Not all of it is the result of armed intervention. Two pillars of stability in the region, Egypt and Saudi Arabia, are on the verge of a potentially generational change in leadership, and of course the result is alarmism. In some ways I take a contrarian view of the Middle East: It’s neither as important nor as “on the brink” as it’s consistently portrayed. There’s a sometimes abrupt and sometimes gradual ebb and flow between violence and enmity on the one hand and hard-nosed realism and treachery on the other, all of which makes for a much more fluid strategic environment than we usually portray. Compare three regional snapshots — one in 1970, one in 1990 and one in 2010 — and you’ll see what I mean. And if you reduce the timespans between them — to, say, 1975-1985-1995-2005 — the contrast is perhaps even more striking.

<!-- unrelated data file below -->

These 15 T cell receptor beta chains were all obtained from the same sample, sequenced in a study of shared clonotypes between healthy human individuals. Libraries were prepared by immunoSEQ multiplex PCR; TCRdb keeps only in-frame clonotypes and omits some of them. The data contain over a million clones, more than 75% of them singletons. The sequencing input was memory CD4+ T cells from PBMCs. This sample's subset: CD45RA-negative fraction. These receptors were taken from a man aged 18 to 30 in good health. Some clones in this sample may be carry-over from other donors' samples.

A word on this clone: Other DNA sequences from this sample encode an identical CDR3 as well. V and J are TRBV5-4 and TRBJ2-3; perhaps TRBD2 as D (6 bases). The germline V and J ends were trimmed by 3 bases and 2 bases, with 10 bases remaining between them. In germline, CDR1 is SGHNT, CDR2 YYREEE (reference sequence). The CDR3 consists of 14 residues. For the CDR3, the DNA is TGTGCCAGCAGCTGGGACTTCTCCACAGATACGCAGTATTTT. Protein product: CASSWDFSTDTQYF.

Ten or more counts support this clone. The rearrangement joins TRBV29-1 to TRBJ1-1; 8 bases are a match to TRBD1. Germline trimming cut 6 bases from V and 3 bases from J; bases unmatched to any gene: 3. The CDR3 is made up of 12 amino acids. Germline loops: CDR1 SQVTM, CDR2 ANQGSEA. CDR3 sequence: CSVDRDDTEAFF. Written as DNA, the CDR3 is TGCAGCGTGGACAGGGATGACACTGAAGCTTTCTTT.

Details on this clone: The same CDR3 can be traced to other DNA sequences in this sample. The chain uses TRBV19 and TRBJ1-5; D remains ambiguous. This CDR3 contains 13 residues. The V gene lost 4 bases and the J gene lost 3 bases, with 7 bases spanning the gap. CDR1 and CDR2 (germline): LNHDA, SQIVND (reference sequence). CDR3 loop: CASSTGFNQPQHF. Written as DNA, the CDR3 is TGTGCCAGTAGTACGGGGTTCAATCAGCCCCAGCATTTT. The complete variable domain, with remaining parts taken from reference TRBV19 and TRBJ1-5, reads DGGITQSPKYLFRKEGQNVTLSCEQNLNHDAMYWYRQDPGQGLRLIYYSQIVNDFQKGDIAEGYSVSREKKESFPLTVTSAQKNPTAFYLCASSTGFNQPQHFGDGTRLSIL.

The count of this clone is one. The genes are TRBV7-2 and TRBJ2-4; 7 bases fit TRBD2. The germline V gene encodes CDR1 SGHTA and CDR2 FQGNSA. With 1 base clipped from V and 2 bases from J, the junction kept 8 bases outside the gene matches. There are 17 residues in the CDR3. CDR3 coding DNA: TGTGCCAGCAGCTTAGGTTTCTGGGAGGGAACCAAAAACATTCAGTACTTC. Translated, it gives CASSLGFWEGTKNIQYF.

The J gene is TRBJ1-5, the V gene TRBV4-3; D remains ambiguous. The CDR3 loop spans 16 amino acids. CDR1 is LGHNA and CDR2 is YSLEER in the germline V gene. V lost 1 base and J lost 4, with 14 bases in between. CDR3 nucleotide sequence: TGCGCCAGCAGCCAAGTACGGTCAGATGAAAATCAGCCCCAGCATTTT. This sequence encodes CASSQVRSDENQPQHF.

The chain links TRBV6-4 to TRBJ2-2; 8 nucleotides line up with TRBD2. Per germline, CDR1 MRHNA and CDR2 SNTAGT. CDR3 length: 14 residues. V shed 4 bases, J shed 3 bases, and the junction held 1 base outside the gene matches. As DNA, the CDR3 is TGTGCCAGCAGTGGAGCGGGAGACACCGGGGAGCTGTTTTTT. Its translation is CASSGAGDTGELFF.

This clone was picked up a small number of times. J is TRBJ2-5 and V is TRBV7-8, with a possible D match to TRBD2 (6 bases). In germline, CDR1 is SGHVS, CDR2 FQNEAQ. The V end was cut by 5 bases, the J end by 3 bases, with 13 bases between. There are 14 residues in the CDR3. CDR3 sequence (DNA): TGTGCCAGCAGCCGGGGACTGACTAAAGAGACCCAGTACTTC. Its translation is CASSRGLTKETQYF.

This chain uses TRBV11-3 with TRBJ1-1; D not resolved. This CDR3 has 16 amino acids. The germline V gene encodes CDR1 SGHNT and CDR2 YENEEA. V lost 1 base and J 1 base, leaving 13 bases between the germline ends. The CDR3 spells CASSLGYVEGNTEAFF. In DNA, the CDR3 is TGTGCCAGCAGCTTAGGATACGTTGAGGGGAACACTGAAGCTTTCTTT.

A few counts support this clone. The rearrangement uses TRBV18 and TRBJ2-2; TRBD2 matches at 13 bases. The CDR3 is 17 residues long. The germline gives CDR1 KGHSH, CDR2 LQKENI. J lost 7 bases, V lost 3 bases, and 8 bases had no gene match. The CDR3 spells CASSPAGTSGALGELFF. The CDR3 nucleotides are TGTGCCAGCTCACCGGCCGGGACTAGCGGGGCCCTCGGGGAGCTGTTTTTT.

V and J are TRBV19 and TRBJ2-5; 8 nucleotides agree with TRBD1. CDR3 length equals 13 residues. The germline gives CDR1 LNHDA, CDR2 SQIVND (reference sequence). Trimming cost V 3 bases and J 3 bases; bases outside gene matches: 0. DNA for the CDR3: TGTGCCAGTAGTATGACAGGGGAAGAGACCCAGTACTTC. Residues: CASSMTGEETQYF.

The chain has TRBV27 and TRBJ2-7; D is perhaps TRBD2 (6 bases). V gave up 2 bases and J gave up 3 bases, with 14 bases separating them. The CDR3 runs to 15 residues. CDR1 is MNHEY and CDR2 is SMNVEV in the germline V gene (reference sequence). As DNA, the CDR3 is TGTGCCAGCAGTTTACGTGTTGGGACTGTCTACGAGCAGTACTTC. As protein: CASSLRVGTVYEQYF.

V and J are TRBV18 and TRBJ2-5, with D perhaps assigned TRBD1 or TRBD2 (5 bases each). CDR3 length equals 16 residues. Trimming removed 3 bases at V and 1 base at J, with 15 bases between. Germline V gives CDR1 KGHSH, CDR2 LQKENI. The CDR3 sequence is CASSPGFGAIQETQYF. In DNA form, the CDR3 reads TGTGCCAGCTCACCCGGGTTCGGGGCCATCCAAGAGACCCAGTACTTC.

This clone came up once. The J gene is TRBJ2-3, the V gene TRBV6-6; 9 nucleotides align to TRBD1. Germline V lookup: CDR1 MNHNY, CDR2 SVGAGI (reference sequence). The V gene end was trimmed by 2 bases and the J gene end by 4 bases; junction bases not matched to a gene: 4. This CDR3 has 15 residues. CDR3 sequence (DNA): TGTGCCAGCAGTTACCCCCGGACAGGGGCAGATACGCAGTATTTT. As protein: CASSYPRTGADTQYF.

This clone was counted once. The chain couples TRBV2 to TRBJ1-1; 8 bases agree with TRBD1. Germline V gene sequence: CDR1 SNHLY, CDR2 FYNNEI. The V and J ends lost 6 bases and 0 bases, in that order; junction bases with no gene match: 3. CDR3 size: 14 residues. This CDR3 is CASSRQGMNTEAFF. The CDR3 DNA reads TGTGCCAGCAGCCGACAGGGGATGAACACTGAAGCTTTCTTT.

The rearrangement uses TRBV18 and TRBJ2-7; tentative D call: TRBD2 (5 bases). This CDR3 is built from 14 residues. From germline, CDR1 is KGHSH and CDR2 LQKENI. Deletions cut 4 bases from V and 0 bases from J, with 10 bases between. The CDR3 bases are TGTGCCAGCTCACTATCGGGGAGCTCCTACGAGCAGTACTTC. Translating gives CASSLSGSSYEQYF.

In the post-Mubarak/Abdullah era, some things will change, others will stay the same. And we will probably have a much smaller impact in determining which is which than we would like to believe.